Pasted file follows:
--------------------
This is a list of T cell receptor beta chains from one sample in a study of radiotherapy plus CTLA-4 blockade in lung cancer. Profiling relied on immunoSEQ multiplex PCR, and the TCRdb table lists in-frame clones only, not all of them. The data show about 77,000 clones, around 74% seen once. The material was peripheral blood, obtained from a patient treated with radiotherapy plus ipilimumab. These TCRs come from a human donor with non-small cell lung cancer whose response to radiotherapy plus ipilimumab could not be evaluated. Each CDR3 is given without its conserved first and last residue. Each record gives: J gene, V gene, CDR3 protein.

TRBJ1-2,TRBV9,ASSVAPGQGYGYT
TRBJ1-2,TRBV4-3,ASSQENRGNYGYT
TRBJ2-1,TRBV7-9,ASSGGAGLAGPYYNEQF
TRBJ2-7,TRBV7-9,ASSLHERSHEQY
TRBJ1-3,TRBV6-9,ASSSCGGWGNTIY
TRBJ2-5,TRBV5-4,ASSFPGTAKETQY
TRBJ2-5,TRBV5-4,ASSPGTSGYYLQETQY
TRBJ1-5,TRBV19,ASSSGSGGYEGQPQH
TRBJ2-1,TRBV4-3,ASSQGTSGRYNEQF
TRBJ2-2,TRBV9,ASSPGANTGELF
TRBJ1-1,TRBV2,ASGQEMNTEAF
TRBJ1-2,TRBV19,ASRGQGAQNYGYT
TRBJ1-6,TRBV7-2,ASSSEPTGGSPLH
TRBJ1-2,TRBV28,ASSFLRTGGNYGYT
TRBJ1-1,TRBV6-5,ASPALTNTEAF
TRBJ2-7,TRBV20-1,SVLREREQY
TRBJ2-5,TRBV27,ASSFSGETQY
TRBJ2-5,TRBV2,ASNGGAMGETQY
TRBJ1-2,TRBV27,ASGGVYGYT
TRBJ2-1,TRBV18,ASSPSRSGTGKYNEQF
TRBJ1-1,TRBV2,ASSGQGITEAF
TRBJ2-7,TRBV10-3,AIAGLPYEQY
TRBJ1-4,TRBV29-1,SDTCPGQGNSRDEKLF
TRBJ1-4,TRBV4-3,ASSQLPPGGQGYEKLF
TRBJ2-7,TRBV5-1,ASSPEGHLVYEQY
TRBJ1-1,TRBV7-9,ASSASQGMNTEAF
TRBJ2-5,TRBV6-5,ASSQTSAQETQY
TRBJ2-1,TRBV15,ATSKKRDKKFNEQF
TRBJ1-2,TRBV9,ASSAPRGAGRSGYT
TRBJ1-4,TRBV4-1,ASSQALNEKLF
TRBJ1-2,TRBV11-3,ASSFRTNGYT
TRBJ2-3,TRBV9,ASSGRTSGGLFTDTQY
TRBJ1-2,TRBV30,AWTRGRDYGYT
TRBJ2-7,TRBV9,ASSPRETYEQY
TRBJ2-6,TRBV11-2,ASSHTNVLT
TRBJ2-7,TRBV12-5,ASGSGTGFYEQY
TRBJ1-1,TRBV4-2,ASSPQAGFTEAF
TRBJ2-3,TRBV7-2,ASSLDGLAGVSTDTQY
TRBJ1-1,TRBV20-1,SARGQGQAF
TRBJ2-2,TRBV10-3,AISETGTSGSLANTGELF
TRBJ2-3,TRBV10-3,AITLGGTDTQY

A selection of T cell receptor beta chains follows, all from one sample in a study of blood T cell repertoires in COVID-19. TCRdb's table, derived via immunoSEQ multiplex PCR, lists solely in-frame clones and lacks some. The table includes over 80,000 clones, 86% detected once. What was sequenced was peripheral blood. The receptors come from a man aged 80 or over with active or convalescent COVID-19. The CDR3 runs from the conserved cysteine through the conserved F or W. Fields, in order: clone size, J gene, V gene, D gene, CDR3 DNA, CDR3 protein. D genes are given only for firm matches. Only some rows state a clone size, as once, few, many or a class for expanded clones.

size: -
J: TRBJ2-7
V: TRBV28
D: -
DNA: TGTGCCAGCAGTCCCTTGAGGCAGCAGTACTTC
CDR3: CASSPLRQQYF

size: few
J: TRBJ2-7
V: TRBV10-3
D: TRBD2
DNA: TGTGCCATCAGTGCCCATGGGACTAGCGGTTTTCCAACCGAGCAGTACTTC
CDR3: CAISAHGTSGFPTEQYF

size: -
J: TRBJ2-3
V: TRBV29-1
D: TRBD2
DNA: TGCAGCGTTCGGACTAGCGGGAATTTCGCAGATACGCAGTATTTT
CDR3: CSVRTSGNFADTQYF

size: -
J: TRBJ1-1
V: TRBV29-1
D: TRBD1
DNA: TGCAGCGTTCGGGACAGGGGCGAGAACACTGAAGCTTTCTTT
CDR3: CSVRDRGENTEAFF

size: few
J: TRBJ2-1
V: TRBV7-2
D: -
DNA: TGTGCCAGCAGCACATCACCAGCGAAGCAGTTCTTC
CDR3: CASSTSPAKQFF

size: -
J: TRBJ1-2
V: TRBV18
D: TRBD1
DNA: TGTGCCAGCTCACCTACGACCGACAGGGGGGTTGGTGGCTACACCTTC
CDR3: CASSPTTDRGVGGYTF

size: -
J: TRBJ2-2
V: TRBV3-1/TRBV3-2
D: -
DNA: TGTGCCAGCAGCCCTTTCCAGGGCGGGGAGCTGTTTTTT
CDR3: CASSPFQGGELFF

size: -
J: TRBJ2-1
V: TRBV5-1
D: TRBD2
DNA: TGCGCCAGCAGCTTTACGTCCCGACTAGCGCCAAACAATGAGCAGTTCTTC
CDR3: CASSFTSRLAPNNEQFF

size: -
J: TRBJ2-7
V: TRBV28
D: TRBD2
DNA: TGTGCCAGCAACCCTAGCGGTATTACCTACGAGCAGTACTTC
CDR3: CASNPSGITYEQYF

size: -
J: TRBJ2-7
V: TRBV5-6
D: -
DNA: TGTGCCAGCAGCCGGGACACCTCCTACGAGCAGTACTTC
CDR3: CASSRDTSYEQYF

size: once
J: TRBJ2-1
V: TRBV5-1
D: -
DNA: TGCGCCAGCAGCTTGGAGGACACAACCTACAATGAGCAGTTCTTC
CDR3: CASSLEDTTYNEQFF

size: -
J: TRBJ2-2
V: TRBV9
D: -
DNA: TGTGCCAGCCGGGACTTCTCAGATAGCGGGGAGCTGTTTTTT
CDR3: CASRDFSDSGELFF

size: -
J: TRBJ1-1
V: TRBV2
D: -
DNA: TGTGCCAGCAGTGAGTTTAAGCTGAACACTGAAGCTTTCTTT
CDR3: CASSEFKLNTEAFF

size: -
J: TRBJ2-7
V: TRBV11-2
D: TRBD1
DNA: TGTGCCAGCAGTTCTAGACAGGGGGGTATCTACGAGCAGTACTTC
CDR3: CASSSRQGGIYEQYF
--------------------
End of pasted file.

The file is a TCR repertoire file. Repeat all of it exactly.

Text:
This is a list of T cell receptor beta chains from one sample in a study of radiotherapy plus CTLA-4 blockade in lung cancer. Profiling relied on immunoSEQ multiplex PCR, and the TCRdb table lists in-frame clones only, not all of them. The data show about 77,000 clones, around 74% seen once. The material was peripheral blood, obtained from a patient treated with radiotherapy plus ipilimumab. These TCRs come from a human donor with non-small cell lung cancer whose response to radiotherapy plus ipilimumab could not be evaluated. Each CDR3 is given without its conserved first and last residue. Each record gives: J gene, V gene, CDR3 protein.

TRBJ1-2,TRBV9,ASSVAPGQGYGYT
TRBJ1-2,TRBV4-3,ASSQENRGNYGYT
TRBJ2-1,TRBV7-9,ASSGGAGLAGPYYNEQF
TRBJ2-7,TRBV7-9,ASSLHERSHEQY
TRBJ1-3,TRBV6-9,ASSSCGGWGNTIY
TRBJ2-5,TRBV5-4,ASSFPGTAKETQY
TRBJ2-5,TRBV5-4,ASSPGTSGYYLQETQY
TRBJ1-5,TRBV19,ASSSGSGGYEGQPQH
TRBJ2-1,TRBV4-3,ASSQGTSGRYNEQF
TRBJ2-2,TRBV9,ASSPGANTGELF
TRBJ1-1,TRBV2,ASGQEMNTEAF
TRBJ1-2,TRBV19,ASRGQGAQNYGYT
TRBJ1-6,TRBV7-2,ASSSEPTGGSPLH
TRBJ1-2,TRBV28,ASSFLRTGGNYGYT
TRBJ1-1,TRBV6-5,ASPALTNTEAF
TRBJ2-7,TRBV20-1,SVLREREQY
TRBJ2-5,TRBV27,ASSFSGETQY
TRBJ2-5,TRBV2,ASNGGAMGETQY
TRBJ1-2,TRBV27,ASGGVYGYT
TRBJ2-1,TRBV18,ASSPSRSGTGKYNEQF
TRBJ1-1,TRBV2,ASSGQGITEAF
TRBJ2-7,TRBV10-3,AIAGLPYEQY
TRBJ1-4,TRBV29-1,SDTCPGQGNSRDEKLF
TRBJ1-4,TRBV4-3,ASSQLPPGGQGYEKLF
TRBJ2-7,TRBV5-1,ASSPEGHLVYEQY
TRBJ1-1,TRBV7-9,ASSASQGMNTEAF
TRBJ2-5,TRBV6-5,ASSQTSAQETQY
TRBJ2-1,TRBV15,ATSKKRDKKFNEQF
TRBJ1-2,TRBV9,ASSAPRGAGRSGYT
TRBJ1-4,TRBV4-1,ASSQALNEKLF
TRBJ1-2,TRBV11-3,ASSFRTNGYT
TRBJ2-3,TRBV9,ASSGRTSGGLFTDTQY
TRBJ1-2,TRBV30,AWTRGRDYGYT
TRBJ2-7,TRBV9,ASSPRETYEQY
TRBJ2-6,TRBV11-2,ASSHTNVLT
TRBJ2-7,TRBV12-5,ASGSGTGFYEQY
TRBJ1-1,TRBV4-2,ASSPQAGFTEAF
TRBJ2-3,TRBV7-2,ASSLDGLAGVSTDTQY
TRBJ1-1,TRBV20-1,SARGQGQAF
TRBJ2-2,TRBV10-3,AISETGTSGSLANTGELF
TRBJ2-3,TRBV10-3,AITLGGTDTQY

A selection of T cell receptor beta chains follows, all from one sample in a study of blood T cell repertoires in COVID-19. TCRdb's table, derived via immunoSEQ multiplex PCR, lists solely in-frame clones and lacks some. The table includes over 80,000 clones, 86% detected once. What was sequenced was peripheral blood. The receptors come from a man aged 80 or over with active or convalescent COVID-19. The CDR3 runs from the conserved cysteine through the conserved F or W. Fields, in order: clone size, J gene, V gene, D gene, CDR3 DNA, CDR3 protein. D genes are given only for firm matches. Only some rows state a clone size, as once, few, many or a class for expanded clones.

size: -
J: TRBJ2-7
V: TRBV28
D: -
DNA: TGTGCCAGCAGTCCCTTGAGGCAGCAGTACTTC
CDR3: CASSPLRQQYF

size: few
J: TRBJ2-7
V: TRBV10-3
D: TRBD2
DNA: TGTGCCATCAGTGCCCATGGGACTAGCGGTTTTCCAACCGAGCAGTACTTC
CDR3: CAISAHGTSGFPTEQYF

size: -
J: TRBJ2-3
V: TRBV29-1
D: TRBD2
DNA: TGCAGCGTTCGGACTAGCGGGAATTTCGCAGATACGCAGTATTTT
CDR3: CSVRTSGNFADTQYF

size: -
J: TRBJ1-1
V: TRBV29-1
D: TRBD1
DNA: TGCAGCGTTCGGGACAGGGGCGAGAACACTGAAGCTTTCTTT
CDR3: CSVRDRGENTEAFF

size: few
J: TRBJ2-1
V: TRBV7-2
D: -
DNA: TGTGCCAGCAGCACATCACCAGCGAAGCAGTTCTTC
CDR3: CASSTSPAKQFF

size: -
J: TRBJ1-2
V: TRBV18
D: TRBD1
DNA: TGTGCCAGCTCACCTACGACCGACAGGGGGGTTGGTGGCTACACCTTC
CDR3: CASSPTTDRGVGGYTF

size: -
J: TRBJ2-2
V: TRBV3-1/TRBV3-2
D: -
DNA: TGTGCCAGCAGCCCTTTCCAGGGCGGGGAGCTGTTTTTT
CDR3: CASSPFQGGELFF

size: -
J: TRBJ2-1
V: TRBV5-1
D: TRBD2
DNA: TGCGCCAGCAGCTTTACGTCCCGACTAGCGCCAAACAATGAGCAGTTCTTC
CDR3: CASSFTSRLAPNNEQFF

size: -
J: TRBJ2-7
V: TRBV28
D: TRBD2
DNA: TGTGCCAGCAACCCTAGCGGTATTACCTACGAGCAGTACTTC
CDR3: CASNPSGITYEQYF

size: -
J: TRBJ2-7
V: TRBV5-6
D: -
DNA: TGTGCCAGCAGCCGGGACACCTCCTACGAGCAGTACTTC
CDR3: CASSRDTSYEQYF

size: once
J: TRBJ2-1
V: TRBV5-1
D: -
DNA: TGCGCCAGCAGCTTGGAGGACACAACCTACAATGAGCAGTTCTTC
CDR3: CASSLEDTTYNEQFF

size: -
J: TRBJ2-2
V: TRBV9
D: -
DNA: TGTGCCAGCCGGGACTTCTCAGATAGCGGGGAGCTGTTTTTT
CDR3: CASRDFSDSGELFF

size: -
J: TRBJ1-1
V: TRBV2
D: -
DNA: TGTGCCAGCAGTGAGTTTAAGCTGAACACTGAAGCTTTCTTT
CDR3: CASSEFKLNTEAFF

size: -
J: TRBJ2-7
V: TRBV11-2
D: TRBD1
DNA: TGTGCCAGCAGTTCTAGACAGGGGGGTATCTACGAGCAGTACTTC
CDR3: CASSSRQGGIYEQYF